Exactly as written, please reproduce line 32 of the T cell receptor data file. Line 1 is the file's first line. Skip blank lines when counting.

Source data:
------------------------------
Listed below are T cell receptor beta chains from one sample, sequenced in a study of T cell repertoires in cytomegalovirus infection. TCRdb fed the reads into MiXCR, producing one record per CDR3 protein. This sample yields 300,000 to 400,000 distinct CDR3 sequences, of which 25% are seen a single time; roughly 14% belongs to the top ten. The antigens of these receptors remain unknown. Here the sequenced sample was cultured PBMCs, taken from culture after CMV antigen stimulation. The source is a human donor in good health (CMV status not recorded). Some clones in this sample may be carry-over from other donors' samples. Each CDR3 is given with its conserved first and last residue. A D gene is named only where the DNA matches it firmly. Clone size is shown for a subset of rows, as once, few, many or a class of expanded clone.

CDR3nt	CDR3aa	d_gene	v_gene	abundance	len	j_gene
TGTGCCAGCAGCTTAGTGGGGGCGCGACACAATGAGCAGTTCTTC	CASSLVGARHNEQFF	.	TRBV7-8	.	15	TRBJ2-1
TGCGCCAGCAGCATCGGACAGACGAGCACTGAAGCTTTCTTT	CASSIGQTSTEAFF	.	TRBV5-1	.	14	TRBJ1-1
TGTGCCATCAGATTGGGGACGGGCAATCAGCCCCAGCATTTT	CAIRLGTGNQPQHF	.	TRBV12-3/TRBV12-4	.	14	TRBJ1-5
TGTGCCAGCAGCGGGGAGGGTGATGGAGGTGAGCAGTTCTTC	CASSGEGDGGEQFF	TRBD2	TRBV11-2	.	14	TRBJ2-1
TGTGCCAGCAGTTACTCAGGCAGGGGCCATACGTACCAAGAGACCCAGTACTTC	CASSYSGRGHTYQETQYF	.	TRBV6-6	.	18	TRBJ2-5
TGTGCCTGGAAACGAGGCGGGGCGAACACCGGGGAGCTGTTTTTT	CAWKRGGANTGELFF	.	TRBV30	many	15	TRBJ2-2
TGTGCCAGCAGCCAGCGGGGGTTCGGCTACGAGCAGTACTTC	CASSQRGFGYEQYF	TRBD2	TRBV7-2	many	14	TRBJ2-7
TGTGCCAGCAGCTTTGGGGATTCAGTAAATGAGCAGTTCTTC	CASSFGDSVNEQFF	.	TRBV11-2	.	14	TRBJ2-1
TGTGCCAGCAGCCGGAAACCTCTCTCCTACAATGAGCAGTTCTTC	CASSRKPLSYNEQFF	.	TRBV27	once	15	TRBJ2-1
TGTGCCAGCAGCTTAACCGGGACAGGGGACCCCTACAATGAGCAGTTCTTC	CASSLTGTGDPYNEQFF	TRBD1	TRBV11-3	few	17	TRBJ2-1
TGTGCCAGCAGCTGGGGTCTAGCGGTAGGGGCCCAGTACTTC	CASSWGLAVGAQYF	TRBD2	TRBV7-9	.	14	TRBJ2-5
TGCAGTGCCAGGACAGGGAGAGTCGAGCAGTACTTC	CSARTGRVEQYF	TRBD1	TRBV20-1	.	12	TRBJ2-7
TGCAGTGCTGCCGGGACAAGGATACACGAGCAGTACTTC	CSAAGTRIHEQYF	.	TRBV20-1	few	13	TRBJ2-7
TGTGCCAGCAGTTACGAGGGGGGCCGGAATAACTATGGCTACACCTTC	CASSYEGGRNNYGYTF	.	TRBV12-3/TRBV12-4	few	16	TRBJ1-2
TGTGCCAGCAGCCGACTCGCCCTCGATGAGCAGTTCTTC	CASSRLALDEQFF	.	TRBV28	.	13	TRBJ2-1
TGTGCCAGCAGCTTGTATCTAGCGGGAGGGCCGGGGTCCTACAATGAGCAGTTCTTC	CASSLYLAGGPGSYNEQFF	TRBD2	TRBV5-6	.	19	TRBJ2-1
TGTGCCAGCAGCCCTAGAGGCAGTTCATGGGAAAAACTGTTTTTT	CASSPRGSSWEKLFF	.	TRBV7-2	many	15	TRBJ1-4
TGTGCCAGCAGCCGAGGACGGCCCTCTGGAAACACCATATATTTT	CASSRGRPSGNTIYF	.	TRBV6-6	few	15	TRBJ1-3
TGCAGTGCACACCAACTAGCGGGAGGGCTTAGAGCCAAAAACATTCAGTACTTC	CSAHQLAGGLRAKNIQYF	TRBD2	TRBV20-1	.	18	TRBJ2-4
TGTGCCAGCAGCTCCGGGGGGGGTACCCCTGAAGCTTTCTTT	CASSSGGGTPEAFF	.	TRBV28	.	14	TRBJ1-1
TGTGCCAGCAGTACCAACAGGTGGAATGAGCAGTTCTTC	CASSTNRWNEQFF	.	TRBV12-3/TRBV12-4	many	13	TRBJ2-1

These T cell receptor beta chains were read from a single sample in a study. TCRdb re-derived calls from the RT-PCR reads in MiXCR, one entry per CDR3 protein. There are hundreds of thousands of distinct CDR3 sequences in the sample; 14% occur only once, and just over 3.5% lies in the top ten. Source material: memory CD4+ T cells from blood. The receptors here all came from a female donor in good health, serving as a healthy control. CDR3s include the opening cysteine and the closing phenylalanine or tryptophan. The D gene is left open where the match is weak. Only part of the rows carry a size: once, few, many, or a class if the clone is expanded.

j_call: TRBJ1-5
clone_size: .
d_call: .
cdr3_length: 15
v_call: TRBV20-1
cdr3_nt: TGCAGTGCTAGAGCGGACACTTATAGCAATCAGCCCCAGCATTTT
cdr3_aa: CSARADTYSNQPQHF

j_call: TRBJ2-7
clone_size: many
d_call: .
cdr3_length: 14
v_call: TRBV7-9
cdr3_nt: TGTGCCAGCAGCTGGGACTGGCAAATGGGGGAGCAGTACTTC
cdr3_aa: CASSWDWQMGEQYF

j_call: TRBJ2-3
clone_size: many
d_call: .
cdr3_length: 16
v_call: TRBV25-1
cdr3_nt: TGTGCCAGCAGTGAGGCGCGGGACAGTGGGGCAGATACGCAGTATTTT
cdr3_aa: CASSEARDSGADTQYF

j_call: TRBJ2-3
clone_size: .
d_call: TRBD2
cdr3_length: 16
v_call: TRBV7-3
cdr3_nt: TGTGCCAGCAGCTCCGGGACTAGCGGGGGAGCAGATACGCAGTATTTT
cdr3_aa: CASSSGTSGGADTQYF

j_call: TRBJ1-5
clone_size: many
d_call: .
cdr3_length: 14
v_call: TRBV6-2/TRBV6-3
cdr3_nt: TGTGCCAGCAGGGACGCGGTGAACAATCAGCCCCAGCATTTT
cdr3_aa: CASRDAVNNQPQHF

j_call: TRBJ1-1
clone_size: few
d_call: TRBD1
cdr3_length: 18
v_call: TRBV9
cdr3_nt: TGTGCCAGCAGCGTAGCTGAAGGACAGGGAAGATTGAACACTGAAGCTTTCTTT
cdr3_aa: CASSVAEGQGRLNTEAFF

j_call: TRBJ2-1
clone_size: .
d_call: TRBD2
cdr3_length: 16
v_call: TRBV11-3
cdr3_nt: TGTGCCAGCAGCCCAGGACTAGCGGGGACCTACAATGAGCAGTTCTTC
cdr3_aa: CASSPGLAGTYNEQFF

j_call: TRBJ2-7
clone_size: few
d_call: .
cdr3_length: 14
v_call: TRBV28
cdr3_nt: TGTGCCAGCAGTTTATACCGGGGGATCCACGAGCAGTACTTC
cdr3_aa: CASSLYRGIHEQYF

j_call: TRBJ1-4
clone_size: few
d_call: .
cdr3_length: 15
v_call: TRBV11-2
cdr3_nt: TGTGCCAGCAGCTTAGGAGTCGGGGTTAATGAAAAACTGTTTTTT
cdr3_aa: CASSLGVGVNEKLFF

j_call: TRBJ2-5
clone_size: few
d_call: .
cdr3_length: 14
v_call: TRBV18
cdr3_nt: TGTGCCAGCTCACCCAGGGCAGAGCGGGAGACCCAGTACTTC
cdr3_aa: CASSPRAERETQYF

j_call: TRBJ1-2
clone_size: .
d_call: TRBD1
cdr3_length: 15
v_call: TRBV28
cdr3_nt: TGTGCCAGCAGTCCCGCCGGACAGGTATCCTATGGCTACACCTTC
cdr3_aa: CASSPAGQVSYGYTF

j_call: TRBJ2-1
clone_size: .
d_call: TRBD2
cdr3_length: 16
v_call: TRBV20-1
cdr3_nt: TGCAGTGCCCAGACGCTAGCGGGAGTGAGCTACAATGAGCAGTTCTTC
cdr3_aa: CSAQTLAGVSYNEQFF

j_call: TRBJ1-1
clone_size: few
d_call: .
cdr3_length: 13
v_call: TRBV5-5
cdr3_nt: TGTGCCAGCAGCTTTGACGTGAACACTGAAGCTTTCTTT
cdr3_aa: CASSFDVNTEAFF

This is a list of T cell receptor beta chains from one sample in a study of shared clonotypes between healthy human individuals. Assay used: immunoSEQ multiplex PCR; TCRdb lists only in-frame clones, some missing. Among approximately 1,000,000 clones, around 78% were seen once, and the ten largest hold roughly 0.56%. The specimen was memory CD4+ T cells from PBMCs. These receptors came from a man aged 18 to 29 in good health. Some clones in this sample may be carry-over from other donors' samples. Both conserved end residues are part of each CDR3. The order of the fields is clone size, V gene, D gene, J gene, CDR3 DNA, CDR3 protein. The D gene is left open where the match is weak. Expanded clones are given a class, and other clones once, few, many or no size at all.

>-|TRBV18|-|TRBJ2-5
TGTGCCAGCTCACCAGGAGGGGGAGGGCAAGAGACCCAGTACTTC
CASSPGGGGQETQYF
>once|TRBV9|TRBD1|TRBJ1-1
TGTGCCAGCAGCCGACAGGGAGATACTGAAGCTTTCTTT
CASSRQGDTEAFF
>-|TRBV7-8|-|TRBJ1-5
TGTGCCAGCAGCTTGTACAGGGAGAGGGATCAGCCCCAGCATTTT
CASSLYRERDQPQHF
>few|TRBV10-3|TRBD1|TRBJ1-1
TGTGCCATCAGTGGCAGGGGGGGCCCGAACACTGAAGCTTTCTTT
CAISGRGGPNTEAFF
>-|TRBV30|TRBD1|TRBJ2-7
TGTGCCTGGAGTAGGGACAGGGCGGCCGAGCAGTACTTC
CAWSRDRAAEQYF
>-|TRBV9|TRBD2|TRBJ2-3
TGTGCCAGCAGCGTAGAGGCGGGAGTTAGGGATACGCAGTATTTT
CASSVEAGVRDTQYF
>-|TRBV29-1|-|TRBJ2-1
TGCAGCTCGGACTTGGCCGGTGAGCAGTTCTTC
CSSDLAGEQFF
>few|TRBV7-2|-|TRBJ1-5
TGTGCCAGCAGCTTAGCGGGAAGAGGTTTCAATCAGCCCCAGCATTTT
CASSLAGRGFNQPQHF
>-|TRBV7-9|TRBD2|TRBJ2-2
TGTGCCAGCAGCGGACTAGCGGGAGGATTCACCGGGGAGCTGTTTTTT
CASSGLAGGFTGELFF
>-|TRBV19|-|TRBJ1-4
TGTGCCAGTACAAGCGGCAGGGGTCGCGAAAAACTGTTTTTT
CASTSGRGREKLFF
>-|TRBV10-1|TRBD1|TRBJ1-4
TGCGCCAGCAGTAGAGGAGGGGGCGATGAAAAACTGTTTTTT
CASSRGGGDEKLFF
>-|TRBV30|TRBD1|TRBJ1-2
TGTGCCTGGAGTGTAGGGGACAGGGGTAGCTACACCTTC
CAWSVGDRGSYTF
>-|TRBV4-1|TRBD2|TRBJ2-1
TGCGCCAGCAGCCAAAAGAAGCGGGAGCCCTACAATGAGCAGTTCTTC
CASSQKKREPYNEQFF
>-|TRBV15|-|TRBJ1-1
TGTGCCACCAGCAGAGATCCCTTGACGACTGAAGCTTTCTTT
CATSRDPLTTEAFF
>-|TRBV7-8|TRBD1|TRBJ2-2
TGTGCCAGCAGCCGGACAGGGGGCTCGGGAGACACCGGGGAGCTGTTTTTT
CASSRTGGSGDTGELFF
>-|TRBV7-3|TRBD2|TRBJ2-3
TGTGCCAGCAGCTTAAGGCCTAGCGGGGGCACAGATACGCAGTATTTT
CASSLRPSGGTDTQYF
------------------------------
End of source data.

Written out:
j_call: TRBJ2-7